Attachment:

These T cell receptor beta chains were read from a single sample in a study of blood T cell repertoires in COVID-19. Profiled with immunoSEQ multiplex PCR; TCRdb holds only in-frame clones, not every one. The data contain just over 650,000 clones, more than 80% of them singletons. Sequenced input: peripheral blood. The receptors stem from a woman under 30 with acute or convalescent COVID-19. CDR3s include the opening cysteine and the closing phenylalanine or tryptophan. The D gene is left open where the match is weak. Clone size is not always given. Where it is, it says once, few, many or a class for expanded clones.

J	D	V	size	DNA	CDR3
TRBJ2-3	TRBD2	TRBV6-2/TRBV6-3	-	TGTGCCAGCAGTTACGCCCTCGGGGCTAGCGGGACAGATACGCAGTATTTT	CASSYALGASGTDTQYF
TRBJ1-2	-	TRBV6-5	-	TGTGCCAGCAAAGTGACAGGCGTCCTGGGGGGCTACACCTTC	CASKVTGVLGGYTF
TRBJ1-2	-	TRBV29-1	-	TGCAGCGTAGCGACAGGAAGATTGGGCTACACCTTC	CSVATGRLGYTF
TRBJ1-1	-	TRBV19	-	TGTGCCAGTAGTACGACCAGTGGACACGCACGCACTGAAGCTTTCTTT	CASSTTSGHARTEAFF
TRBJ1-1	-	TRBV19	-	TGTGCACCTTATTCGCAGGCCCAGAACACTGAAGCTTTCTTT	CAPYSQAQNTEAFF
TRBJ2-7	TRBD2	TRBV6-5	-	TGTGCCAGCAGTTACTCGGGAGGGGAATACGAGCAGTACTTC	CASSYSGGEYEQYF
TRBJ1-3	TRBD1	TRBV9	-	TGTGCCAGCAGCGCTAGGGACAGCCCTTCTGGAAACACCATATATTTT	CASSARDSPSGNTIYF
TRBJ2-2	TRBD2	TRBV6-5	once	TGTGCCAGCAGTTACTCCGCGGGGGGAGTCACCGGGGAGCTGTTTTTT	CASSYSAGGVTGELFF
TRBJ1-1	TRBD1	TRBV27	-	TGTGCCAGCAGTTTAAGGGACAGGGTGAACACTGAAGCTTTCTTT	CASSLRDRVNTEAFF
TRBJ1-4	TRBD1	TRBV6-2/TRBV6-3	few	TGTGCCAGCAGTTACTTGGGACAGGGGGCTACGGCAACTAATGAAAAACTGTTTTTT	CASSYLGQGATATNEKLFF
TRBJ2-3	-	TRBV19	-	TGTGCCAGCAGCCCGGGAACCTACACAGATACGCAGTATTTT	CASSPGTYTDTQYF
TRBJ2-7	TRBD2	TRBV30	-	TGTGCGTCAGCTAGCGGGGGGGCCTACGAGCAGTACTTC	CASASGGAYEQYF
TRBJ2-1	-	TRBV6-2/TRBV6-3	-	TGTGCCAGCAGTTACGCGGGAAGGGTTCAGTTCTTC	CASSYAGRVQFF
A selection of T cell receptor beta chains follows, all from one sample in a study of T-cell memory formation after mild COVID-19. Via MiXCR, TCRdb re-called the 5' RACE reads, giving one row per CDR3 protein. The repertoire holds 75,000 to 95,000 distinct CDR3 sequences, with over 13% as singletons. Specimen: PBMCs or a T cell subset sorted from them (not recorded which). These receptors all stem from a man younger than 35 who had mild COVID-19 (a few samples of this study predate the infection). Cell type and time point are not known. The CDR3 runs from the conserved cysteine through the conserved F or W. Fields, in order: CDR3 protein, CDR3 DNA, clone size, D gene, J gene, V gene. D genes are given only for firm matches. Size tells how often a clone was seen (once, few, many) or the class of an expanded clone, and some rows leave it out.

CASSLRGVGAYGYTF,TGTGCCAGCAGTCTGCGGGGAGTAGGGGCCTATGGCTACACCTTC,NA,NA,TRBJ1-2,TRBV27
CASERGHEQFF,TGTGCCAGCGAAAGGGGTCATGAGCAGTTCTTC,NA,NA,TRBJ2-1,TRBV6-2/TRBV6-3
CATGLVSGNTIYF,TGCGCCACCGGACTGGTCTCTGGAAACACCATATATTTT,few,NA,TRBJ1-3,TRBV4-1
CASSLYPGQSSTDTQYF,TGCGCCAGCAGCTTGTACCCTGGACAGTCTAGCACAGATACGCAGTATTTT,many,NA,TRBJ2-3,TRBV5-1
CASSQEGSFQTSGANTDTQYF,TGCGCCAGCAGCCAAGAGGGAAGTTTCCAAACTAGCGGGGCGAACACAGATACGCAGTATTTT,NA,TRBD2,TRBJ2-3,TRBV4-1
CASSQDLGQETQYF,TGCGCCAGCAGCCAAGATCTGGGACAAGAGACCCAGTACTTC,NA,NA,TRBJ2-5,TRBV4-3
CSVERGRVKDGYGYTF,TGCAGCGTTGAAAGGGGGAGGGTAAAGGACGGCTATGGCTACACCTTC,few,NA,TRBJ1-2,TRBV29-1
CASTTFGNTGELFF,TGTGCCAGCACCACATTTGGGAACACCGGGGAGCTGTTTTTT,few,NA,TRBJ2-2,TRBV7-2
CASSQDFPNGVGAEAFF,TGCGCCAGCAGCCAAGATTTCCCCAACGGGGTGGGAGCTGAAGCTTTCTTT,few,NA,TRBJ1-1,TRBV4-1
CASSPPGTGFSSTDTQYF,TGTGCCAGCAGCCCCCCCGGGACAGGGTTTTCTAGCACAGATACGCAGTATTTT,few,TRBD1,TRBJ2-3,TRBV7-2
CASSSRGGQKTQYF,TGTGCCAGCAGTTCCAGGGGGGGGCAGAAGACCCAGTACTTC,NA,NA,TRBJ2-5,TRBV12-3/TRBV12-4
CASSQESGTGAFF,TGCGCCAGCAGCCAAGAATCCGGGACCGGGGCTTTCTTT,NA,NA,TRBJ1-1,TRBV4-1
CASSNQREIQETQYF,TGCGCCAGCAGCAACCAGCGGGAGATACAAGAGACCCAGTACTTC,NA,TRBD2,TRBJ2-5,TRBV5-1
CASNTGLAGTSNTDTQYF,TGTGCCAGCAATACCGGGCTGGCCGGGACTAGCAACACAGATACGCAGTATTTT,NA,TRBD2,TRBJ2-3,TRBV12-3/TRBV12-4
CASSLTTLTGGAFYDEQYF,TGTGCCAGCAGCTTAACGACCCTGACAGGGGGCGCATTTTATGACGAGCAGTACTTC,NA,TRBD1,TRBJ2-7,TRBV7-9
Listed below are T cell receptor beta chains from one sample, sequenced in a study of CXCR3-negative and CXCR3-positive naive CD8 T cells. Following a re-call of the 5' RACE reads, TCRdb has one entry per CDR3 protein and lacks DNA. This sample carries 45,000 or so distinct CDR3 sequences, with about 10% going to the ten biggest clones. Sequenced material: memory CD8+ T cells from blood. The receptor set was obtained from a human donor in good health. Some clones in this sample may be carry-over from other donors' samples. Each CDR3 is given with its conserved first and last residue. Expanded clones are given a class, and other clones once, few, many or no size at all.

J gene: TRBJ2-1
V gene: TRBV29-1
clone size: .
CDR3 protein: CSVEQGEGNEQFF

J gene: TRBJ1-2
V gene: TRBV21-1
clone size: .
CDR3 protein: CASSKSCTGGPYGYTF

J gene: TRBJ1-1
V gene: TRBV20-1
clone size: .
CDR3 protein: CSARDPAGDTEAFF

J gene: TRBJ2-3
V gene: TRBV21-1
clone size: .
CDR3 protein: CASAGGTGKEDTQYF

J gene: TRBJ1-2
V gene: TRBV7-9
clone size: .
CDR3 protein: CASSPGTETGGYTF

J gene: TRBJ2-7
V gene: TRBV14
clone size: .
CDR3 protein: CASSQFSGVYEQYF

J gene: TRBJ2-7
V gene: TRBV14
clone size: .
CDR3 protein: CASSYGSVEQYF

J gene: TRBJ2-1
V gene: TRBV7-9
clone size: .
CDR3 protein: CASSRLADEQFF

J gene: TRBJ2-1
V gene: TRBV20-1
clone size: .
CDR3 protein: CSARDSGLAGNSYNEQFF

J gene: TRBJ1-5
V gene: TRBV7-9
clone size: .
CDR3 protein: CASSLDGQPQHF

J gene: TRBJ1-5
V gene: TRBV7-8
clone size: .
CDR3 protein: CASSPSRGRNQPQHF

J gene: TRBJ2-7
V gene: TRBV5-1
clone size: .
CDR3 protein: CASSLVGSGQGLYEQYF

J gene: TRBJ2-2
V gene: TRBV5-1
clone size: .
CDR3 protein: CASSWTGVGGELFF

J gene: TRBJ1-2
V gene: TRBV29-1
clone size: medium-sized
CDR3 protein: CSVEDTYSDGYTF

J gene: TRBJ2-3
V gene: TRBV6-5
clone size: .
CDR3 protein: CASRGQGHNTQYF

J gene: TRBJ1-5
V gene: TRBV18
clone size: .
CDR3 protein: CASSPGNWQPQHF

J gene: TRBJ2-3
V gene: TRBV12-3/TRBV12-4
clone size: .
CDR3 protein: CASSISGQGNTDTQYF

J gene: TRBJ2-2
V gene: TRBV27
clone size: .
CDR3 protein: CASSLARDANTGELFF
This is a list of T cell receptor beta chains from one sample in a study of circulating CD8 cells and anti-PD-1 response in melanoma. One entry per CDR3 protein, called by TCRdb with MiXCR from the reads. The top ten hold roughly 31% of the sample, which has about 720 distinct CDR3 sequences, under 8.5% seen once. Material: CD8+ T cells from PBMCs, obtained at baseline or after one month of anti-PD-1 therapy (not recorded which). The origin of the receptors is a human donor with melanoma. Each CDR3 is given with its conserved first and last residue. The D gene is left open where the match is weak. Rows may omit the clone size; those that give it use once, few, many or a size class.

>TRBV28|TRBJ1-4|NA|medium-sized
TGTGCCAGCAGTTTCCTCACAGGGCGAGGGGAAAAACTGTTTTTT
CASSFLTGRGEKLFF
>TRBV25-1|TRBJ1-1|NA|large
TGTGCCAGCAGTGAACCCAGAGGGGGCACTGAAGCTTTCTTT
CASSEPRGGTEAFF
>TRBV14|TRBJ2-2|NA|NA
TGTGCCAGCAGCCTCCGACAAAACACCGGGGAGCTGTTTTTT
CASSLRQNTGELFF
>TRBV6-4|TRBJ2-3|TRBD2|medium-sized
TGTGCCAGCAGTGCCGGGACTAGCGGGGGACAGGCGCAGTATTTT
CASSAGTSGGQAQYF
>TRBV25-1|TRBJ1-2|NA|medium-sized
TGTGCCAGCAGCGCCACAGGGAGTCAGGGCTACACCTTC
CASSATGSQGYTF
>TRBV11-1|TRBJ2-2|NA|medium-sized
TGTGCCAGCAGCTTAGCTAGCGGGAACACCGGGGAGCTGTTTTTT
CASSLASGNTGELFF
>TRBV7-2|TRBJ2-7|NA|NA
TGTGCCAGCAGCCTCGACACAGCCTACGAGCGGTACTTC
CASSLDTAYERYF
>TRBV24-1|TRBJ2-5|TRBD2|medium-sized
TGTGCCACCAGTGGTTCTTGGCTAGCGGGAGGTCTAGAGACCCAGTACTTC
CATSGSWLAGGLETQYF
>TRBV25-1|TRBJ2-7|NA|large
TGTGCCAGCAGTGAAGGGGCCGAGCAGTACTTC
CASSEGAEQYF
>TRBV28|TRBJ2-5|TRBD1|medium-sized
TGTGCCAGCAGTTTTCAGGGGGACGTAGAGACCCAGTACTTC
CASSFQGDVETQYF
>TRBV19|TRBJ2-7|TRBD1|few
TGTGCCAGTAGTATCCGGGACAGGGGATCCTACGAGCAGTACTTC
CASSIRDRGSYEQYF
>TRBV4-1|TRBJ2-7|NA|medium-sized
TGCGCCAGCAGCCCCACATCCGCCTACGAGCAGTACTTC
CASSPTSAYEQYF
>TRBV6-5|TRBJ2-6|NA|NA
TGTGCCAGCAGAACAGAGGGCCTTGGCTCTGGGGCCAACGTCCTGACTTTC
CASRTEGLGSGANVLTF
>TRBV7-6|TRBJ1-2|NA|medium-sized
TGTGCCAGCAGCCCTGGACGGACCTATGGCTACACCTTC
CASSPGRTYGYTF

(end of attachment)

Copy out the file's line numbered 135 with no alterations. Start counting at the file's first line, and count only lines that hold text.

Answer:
CASSFQGDVETQYF